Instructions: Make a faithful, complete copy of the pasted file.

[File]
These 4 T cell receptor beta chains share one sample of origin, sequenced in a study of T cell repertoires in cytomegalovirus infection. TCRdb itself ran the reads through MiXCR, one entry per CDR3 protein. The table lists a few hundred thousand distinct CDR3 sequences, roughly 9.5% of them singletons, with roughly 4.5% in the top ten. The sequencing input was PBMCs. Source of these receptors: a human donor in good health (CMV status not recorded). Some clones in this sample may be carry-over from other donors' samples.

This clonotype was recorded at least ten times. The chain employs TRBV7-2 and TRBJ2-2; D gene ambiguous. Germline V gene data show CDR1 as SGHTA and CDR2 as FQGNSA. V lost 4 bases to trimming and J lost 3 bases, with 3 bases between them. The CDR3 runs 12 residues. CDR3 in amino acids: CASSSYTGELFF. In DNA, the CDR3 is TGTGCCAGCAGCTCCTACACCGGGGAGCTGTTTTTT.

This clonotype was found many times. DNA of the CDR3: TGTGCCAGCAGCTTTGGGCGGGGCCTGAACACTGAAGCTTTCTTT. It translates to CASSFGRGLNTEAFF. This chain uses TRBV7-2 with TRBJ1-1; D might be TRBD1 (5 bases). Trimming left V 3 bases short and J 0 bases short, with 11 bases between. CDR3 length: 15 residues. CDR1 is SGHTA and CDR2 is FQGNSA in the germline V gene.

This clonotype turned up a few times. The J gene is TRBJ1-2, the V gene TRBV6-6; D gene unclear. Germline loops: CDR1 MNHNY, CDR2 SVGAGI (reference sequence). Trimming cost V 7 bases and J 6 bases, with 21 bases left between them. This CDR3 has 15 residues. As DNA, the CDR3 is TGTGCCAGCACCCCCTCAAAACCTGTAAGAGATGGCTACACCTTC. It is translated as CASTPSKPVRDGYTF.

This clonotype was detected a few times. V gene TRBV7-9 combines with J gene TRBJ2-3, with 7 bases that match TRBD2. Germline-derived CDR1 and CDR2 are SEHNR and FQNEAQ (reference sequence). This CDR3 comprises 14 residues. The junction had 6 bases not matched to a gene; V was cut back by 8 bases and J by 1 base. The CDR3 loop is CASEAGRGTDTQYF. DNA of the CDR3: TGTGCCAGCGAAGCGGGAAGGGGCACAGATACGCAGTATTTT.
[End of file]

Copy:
These 4 T cell receptor beta chains share one sample of origin, sequenced in a study of T cell repertoires in cytomegalovirus infection. TCRdb itself ran the reads through MiXCR, one entry per CDR3 protein. The table lists a few hundred thousand distinct CDR3 sequences, roughly 9.5% of them singletons, with roughly 4.5% in the top ten. The sequencing input was PBMCs. Source of these receptors: a human donor in good health (CMV status not recorded). Some clones in this sample may be carry-over from other donors' samples.

This clonotype was recorded at least ten times. The chain employs TRBV7-2 and TRBJ2-2; D gene ambiguous. Germline V gene data show CDR1 as SGHTA and CDR2 as FQGNSA. V lost 4 bases to trimming and J lost 3 bases, with 3 bases between them. The CDR3 runs 12 residues. CDR3 in amino acids: CASSSYTGELFF. In DNA, the CDR3 is TGTGCCAGCAGCTCCTACACCGGGGAGCTGTTTTTT.

This clonotype was found many times. DNA of the CDR3: TGTGCCAGCAGCTTTGGGCGGGGCCTGAACACTGAAGCTTTCTTT. It translates to CASSFGRGLNTEAFF. This chain uses TRBV7-2 with TRBJ1-1; D might be TRBD1 (5 bases). Trimming left V 3 bases short and J 0 bases short, with 11 bases between. CDR3 length: 15 residues. CDR1 is SGHTA and CDR2 is FQGNSA in the germline V gene.

This clonotype turned up a few times. The J gene is TRBJ1-2, the V gene TRBV6-6; D gene unclear. Germline loops: CDR1 MNHNY, CDR2 SVGAGI (reference sequence). Trimming cost V 7 bases and J 6 bases, with 21 bases left between them. This CDR3 has 15 residues. As DNA, the CDR3 is TGTGCCAGCACCCCCTCAAAACCTGTAAGAGATGGCTACACCTTC. It is translated as CASTPSKPVRDGYTF.

This clonotype was detected a few times. V gene TRBV7-9 combines with J gene TRBJ2-3, with 7 bases that match TRBD2. Germline-derived CDR1 and CDR2 are SEHNR and FQNEAQ (reference sequence). This CDR3 comprises 14 residues. The junction had 6 bases not matched to a gene; V was cut back by 8 bases and J by 1 base. The CDR3 loop is CASEAGRGTDTQYF. DNA of the CDR3: TGTGCCAGCGAAGCGGGAAGGGGCACAGATACGCAGTATTTT.